My equally obvious response: No, it proves that when you’re on the earth, the sky is seen all over the globe — and people observed it and tried to track and “map” its behavior. If you were patient enough, you could do this in your backyard (I don’t recommend marking with megaliths, though — maybe just drawing lines on your picket fence).
Well, this isn’t exactly ancient, but I was sufficiently appalled at President Obama’s utterly clueless pronouncement that “Islam has always been part of America” in his speech last week on Ramadan that I felt it was worth an honorable mention. Okay, I know. This is an easy target. We ought not to expect any politician to have any grasp of anything that doesn’t result in filling their coffers with campaign funds or extracting more taxes from us. But we might expect the president to have a bit of a feel for American history.
Apparently the president got this gem of an insight from something called “The Collections and Stories of American Muslims,” the product of a non-profit organization. That organization makes the claim that Peter Salem, a former slave who fought at the Battle of Bunker Hill, must have been a Muslim since “Salem” bears an etymological resemblance to “Salaam,” the Arabic word for peace. Wonderful logic there — and that’s what put me over the edge to including this on PaleoBabble. It’s precisely the same sort of “sounds the same to my ear regardless of whether it has any linguistic – or in this case, historical – support” that far too many Christian “Bible researchers” use to prove this or that piece of paleobabble. And ditto that for the people who think Zeitgeist and Holy Blood, Holy Grail have any intellectual merit. Ridiculous.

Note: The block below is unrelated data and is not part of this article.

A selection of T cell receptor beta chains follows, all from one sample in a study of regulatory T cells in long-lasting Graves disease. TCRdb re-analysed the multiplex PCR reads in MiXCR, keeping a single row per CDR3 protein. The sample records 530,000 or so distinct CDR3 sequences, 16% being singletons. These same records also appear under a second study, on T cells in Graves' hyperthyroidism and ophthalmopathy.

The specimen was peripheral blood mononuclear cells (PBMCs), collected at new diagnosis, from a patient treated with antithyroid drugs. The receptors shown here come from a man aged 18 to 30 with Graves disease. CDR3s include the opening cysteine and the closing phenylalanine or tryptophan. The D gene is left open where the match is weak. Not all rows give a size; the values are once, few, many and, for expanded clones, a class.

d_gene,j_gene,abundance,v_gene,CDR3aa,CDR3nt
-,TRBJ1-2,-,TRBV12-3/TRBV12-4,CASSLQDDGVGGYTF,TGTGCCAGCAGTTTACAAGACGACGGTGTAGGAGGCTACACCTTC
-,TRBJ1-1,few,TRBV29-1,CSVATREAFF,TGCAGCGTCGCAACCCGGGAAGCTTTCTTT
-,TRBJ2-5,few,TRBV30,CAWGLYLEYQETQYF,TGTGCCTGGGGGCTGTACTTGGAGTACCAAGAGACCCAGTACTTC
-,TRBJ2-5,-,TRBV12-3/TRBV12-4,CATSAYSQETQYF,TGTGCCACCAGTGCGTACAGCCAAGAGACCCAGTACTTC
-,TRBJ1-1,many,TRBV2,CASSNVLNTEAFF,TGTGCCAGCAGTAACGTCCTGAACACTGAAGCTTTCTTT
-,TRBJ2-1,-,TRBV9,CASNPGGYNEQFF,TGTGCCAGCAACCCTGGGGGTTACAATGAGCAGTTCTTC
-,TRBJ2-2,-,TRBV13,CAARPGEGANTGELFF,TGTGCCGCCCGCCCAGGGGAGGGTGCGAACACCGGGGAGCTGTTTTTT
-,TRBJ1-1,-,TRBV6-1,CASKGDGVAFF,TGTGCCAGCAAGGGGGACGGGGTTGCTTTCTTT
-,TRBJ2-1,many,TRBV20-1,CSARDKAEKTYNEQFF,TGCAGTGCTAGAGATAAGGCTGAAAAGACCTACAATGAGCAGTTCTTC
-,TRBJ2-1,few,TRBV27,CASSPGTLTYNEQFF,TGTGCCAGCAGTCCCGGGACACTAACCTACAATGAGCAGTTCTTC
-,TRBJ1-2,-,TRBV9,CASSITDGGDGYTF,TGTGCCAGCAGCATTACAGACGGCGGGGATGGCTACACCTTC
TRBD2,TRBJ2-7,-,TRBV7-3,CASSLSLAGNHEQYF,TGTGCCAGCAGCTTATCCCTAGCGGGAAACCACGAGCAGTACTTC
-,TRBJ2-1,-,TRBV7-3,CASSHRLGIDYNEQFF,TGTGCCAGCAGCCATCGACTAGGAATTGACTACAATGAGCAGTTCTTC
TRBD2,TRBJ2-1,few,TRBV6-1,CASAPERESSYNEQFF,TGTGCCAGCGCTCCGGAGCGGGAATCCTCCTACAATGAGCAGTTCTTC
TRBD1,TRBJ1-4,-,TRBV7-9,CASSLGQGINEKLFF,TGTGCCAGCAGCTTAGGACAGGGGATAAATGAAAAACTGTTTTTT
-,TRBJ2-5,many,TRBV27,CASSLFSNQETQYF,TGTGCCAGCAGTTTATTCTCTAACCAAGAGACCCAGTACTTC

Here’s a nice link to a short rebuttal of the comment.
Here’s a bit of information on Peter Salem. I also found several scholarly articles that mention him. This one is representative — see the footnote on page 10 — nothing is actually known about him. For all we know, “Salem” might have been a name given to him to denote where (geographically) he lived as a slave. It isn’t that far from Boston / Bunker Hill.
If I can find this sort of thing in five minutes, so can the president and his speech writers. But they don’t appear to be interested in research, just propaganda.
No, it’s not another archaeo-journalism piece of tripe. The WP ran an article on “End Times Theology in the Age of Obama” in which my post debunking the (in)famous “Did Jesus give us the name of the antichrist” viral video is mentioned.